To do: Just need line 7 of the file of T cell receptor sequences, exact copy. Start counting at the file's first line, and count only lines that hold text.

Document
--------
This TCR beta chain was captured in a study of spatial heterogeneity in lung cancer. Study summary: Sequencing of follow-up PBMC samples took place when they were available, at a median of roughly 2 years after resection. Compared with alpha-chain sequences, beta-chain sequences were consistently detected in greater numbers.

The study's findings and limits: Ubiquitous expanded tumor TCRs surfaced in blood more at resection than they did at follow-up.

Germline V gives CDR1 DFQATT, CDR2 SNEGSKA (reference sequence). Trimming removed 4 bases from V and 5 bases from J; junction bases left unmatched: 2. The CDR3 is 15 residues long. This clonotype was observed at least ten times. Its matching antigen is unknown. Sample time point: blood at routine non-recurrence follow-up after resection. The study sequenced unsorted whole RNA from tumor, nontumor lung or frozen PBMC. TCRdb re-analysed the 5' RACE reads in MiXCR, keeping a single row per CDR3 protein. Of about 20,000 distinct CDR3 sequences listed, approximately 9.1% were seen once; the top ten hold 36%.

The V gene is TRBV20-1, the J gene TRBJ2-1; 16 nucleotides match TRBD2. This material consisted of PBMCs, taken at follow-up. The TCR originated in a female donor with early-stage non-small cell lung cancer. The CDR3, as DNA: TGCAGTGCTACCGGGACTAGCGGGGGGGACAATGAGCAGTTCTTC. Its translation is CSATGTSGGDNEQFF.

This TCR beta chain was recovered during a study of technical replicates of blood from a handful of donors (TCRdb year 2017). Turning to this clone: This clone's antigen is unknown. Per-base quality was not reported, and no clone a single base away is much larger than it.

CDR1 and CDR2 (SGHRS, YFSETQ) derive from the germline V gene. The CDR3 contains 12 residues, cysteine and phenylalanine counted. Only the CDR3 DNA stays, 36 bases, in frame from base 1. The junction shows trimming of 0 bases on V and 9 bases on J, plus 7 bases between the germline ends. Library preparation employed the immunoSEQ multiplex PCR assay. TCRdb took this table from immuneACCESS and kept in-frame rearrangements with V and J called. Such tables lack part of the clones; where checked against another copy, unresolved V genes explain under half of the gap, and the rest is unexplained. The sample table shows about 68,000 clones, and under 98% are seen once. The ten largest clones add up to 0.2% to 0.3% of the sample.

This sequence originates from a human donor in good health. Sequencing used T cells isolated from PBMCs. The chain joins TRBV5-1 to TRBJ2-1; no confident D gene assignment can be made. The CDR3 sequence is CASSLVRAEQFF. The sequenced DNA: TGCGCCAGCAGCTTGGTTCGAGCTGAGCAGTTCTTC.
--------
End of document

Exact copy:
This sequence originates from a human donor in good health. Sequencing used T cells isolated from PBMCs. The chain joins TRBV5-1 to TRBJ2-1; no confident D gene assignment can be made. The CDR3 sequence is CASSLVRAEQFF. The sequenced DNA: TGCGCCAGCAGCTTGGTTCGAGCTGAGCAGTTCTTC.